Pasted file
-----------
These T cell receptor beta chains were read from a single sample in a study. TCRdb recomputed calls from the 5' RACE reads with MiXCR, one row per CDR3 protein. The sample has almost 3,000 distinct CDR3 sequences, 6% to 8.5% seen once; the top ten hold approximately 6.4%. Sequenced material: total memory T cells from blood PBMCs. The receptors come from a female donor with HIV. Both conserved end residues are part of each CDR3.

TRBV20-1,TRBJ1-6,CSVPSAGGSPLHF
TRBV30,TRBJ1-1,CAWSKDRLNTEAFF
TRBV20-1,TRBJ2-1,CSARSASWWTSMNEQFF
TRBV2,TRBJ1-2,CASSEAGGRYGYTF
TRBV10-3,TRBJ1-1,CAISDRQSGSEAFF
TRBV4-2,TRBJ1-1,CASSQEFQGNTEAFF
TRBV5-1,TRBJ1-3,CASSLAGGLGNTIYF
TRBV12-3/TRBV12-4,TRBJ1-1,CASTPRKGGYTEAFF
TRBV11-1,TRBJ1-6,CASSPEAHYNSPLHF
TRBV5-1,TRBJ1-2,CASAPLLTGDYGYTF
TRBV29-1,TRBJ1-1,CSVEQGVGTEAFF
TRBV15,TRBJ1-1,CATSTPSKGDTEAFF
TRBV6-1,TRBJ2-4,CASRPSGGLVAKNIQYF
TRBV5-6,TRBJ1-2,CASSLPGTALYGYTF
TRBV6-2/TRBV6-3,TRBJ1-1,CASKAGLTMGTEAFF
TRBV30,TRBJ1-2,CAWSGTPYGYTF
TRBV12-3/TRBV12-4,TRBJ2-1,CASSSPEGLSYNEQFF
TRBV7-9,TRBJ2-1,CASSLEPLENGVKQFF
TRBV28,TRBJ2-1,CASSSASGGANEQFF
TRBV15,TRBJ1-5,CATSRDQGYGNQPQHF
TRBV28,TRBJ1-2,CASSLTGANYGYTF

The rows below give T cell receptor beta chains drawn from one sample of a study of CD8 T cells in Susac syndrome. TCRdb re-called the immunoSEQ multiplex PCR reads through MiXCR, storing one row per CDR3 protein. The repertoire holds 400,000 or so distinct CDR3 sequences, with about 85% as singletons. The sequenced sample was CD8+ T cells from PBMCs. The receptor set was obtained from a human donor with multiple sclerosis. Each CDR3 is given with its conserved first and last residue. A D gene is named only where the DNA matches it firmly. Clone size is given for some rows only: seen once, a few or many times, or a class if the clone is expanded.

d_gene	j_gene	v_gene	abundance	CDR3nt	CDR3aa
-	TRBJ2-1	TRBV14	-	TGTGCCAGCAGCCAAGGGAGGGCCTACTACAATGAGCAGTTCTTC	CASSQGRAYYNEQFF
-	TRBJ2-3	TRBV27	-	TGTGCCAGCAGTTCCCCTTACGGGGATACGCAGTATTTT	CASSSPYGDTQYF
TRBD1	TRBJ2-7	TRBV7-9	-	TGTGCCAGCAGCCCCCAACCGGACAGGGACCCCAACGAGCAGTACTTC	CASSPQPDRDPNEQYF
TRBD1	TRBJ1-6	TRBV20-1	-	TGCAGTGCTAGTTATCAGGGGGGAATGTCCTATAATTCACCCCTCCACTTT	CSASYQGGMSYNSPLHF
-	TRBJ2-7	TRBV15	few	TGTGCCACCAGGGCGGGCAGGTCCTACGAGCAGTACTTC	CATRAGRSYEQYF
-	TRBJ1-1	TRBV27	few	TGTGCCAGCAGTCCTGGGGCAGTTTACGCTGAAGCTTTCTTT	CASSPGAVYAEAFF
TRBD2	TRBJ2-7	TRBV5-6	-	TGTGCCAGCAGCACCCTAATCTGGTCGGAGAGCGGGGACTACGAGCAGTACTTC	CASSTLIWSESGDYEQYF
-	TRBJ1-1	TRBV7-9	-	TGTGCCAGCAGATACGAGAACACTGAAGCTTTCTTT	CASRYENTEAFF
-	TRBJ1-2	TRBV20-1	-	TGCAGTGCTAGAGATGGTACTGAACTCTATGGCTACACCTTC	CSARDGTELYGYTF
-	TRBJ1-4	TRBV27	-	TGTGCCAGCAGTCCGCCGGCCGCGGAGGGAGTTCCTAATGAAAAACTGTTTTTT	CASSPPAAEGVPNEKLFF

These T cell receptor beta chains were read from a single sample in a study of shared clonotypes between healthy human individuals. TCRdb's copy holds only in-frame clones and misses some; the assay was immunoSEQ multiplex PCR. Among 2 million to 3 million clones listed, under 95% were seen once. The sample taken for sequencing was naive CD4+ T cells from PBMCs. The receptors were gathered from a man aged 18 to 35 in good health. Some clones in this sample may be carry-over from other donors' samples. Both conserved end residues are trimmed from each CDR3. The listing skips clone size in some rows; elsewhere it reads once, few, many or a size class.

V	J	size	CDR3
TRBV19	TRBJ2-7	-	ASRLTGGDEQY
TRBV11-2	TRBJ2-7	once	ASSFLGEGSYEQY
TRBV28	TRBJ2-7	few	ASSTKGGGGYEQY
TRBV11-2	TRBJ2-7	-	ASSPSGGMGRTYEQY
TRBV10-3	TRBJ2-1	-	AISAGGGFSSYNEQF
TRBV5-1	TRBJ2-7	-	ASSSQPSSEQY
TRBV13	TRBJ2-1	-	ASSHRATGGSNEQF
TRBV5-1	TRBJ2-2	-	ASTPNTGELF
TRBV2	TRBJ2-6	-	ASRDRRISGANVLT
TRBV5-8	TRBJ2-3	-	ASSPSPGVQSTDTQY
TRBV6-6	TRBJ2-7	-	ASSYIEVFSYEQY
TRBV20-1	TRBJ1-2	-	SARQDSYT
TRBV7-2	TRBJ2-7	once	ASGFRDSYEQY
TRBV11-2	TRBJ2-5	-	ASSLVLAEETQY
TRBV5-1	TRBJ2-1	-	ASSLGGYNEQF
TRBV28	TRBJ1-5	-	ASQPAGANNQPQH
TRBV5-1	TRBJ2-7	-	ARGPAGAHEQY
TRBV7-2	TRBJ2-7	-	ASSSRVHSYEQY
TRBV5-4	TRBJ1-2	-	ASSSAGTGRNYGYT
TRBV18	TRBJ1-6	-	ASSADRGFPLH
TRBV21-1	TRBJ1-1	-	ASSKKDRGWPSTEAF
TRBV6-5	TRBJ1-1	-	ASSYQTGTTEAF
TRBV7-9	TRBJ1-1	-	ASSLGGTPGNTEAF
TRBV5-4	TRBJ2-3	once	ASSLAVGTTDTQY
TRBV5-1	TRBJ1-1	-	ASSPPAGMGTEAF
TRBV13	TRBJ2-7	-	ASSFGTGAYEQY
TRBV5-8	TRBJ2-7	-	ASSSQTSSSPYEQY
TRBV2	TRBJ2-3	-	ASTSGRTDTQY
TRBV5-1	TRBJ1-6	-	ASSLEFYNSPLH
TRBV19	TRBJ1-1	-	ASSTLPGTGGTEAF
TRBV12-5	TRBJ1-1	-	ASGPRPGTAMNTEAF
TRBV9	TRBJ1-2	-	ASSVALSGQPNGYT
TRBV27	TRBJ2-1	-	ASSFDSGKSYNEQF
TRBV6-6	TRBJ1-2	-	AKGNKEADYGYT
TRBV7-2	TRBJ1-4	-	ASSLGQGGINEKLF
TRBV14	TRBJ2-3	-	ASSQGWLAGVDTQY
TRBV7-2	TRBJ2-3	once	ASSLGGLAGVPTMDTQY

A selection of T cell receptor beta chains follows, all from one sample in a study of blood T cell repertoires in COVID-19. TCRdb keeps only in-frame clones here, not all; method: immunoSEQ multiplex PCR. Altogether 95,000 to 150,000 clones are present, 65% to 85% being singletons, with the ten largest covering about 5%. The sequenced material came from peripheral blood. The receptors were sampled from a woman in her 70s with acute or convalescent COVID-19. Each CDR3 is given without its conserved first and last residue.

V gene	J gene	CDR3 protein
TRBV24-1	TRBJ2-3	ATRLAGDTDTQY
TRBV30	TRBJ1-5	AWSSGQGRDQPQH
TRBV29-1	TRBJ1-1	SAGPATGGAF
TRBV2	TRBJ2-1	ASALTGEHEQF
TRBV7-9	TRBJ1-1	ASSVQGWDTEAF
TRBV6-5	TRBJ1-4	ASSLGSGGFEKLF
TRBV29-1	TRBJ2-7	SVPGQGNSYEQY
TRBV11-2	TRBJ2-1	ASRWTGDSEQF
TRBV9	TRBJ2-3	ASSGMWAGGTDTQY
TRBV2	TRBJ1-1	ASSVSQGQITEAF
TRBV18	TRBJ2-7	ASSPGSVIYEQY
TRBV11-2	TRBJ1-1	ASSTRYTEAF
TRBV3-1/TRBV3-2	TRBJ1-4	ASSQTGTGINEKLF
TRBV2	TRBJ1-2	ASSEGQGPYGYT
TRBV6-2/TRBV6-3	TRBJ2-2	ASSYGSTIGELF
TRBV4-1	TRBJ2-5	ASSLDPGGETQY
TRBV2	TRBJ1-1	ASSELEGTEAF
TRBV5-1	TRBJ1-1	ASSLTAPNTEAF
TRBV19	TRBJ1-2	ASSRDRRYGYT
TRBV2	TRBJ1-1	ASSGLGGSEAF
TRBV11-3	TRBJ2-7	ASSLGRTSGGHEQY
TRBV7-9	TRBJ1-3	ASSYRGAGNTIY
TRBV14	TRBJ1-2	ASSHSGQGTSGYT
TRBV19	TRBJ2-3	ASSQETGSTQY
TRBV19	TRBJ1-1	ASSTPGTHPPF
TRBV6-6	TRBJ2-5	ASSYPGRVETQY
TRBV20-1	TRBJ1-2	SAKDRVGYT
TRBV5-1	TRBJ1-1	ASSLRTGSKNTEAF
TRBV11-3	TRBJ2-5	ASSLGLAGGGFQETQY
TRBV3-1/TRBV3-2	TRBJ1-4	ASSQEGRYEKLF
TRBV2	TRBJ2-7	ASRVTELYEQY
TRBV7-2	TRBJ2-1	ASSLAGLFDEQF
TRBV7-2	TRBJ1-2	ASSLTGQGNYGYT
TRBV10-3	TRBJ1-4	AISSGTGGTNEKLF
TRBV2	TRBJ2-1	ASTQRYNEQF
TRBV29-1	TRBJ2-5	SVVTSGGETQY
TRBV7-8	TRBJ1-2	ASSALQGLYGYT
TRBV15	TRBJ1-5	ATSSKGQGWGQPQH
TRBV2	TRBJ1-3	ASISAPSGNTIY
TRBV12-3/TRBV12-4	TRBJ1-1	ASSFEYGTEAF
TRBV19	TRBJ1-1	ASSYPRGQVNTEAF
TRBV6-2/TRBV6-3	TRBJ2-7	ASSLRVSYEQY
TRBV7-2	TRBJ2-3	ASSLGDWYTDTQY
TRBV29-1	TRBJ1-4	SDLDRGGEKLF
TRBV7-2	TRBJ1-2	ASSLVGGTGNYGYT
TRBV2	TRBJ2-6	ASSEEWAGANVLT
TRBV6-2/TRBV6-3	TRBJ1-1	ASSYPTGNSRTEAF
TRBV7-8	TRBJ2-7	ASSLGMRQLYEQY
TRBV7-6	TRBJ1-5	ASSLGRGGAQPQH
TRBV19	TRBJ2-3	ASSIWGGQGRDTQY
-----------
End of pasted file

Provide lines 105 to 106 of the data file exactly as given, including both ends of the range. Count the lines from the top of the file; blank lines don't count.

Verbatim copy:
TRBV3-1/TRBV3-2	TRBJ1-4	ASSQEGRYEKLF
TRBV2	TRBJ2-7	ASRVTELYEQY